Meningitis Outbreaks at 2 Colleges Unrelated, Says CDC

November 26, 2013

Meningitis outbreaks at Princeton University in New Jersey and the University of California, Santa Barbara (UCSB), are unrelated, even though 2 such outbreaks occurring at the same time is unusual, an official with the Centers for Disease Control and Prevention (CDC) said November 25.

Amanda Cohn, MD, a CDC medical officer and meningitis expert, also said at a news conference that her agency is close to approving a meningitis B vaccine for Princeton students that is not licensed by the US Food and Drug Administration (FDA).

Since March 2013, 7 confirmed cases of meningitis B involving 6 students and 1 visitor have been reported at Princeton University, with an eighth case of meningococcal disease coming to light last week. Public health authorities have yet to determine whether the last case, similar to the rest, was caused by the meningococcal bacteria called serogroup B.

At UCSB, 3 undergraduate students have come down with meningitis, all this month. Two of the cases have tested out to be meningitis B, and laboratory work in the third case is pending, according to the Santa Barbara County Public Health Department.

"Fortunately, there haven't been any fatalities from these 2 outbreaks, but there have been some very serious cases," said Dr. Cohn.

She noted that even though meningitis B struck both universities, they represent different strains of serogroup B, which argues against the outbreaks being connected.

There is an FDA-approved meningitis vaccine protecting against serogroups A, C, W, and Y, but the United States lacks one for serogroup B, which accounted for one third of the roughly 500 meningitis cases last year. The European Union and Australia have approved a stand-alone meningitis B vaccine manufactured by Novartis that the FDA has cleared for use at Princeton University on an investigational basis.

The CDC also believes that the situation at Princeton University warrants expanded access to the meningitis B vaccine, said Dr. Cohn. Final approval of this move rests with the agency's institutional review board, which will make sure the proposed vaccination program is conducted safely and effectively and that "the kids getting the vaccine fully understand that it's an investigational vaccine."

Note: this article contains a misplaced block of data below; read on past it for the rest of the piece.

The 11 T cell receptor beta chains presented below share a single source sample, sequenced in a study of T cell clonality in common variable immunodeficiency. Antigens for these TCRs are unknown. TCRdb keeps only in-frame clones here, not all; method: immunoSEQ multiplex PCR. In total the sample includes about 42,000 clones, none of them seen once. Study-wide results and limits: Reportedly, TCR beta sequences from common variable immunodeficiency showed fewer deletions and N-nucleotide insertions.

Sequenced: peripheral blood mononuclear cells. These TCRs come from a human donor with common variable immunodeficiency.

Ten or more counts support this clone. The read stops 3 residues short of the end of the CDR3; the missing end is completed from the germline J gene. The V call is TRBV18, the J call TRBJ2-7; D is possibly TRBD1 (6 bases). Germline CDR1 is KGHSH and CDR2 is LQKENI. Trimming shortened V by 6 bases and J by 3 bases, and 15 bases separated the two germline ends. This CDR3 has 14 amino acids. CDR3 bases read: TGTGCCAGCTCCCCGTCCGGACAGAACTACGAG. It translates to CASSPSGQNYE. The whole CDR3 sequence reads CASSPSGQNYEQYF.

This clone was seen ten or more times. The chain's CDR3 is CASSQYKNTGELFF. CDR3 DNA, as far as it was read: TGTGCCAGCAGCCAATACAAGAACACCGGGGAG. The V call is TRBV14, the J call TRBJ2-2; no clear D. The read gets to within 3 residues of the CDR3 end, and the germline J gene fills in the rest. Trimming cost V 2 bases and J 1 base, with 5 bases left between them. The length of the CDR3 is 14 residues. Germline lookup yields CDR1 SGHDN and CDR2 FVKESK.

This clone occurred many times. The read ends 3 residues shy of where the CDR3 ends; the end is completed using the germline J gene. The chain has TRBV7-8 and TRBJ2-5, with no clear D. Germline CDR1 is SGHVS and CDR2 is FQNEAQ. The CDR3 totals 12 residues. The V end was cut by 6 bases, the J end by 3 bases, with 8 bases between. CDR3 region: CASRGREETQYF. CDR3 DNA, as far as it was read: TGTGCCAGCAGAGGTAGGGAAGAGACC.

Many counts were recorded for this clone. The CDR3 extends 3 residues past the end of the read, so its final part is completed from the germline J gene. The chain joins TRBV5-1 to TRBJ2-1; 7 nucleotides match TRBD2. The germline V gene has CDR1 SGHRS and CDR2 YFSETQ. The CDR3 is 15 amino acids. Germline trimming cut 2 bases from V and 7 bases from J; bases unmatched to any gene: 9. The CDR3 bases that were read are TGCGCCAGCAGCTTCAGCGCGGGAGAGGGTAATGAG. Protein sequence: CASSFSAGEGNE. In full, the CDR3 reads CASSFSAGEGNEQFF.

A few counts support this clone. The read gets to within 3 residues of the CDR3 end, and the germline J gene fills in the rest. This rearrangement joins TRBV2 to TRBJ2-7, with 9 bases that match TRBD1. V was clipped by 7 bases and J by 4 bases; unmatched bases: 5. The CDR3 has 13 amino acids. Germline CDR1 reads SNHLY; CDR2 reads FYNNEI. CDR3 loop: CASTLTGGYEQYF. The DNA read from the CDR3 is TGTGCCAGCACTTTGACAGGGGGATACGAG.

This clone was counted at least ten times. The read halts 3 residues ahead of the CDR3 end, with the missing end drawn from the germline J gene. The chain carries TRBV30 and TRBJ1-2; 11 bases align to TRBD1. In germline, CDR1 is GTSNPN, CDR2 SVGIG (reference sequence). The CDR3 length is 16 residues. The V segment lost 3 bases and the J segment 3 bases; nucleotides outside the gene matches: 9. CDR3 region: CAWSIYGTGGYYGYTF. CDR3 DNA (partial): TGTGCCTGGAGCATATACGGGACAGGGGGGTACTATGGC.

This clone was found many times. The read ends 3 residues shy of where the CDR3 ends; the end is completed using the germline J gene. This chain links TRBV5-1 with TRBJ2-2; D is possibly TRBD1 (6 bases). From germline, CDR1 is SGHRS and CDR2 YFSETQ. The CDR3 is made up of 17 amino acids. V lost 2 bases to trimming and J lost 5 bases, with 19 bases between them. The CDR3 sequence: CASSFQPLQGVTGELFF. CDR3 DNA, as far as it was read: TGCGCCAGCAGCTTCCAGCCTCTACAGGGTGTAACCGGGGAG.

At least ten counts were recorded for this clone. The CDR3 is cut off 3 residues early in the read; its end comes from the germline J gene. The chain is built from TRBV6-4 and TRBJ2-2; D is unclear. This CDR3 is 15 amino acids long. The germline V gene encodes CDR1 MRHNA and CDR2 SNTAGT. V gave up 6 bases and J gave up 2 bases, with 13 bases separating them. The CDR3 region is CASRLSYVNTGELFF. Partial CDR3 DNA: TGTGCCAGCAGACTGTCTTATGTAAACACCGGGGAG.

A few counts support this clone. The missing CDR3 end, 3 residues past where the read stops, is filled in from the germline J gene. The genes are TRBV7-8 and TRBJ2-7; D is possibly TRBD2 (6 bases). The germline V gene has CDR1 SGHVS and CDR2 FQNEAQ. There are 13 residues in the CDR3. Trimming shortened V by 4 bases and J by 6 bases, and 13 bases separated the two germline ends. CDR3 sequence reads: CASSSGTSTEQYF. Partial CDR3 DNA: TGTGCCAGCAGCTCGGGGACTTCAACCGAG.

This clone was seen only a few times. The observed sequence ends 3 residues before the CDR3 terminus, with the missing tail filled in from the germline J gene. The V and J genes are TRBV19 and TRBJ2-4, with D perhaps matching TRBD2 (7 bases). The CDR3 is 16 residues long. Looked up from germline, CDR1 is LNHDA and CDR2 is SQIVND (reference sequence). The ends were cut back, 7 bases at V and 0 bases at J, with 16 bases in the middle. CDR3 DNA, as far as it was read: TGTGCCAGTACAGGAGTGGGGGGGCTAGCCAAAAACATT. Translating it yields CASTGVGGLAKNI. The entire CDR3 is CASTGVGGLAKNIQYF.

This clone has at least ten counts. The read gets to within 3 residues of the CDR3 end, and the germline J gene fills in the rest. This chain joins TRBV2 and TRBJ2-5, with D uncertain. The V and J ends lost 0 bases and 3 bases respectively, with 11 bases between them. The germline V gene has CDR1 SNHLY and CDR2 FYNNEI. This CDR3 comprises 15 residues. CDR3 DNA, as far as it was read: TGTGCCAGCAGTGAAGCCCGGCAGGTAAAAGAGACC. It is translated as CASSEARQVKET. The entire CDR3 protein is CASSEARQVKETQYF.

Dr. Cohn said she expects the agency's institutional review board to green-light the plan in time for vaccination at Princeton University to begin "shortly after the Thanksgiving holiday, hopefully."

For an individual to receive full protection, he or she must receive a second dose 1 to 6 months after the first dose, according to the CDC. Princeton University stated in a news release last week that it expects to make the first dose available in December and the second in February.

The CDC is tentatively recommending that all undergraduate Princeton students living in campus dorms or off-campus, as well as all graduate students in dorms, receive the vaccine. Other vaccine candidates are members of the university community with medical conditions such as sickle cell disease and so-called complement deficiencies that put them at a higher risk for contracting meningitis B. Vaccination would be voluntary.

Residents of Princeton, New Jersey, would not be eligible for the vaccine. Past meningitis outbreaks at universities have not spread to surrounding communities, Dr. Cohn noted.

The CDC is not recommending that Princeton University students cancel travel plans over the Thanksgiving holiday or otherwise curtail social activities. "There is no evidence that family members and the community are at increased risk of getting meningococcal disease from casual contact with Princeton University students," the agency said on its Web site.

On a similar note, the executive director of student health at UCSB said in a campus-wide email last week that public health authorities have not advised the university to cancel campus activities and events in light of its meningitis outbreak. That UCSB administrator, Mary Ferris, MD, added that the university has conferred with the CDC and other agencies about making the meningitis B vaccine available to its student body. UCSB plans to monitor the proposed vaccination program at Princeton University.

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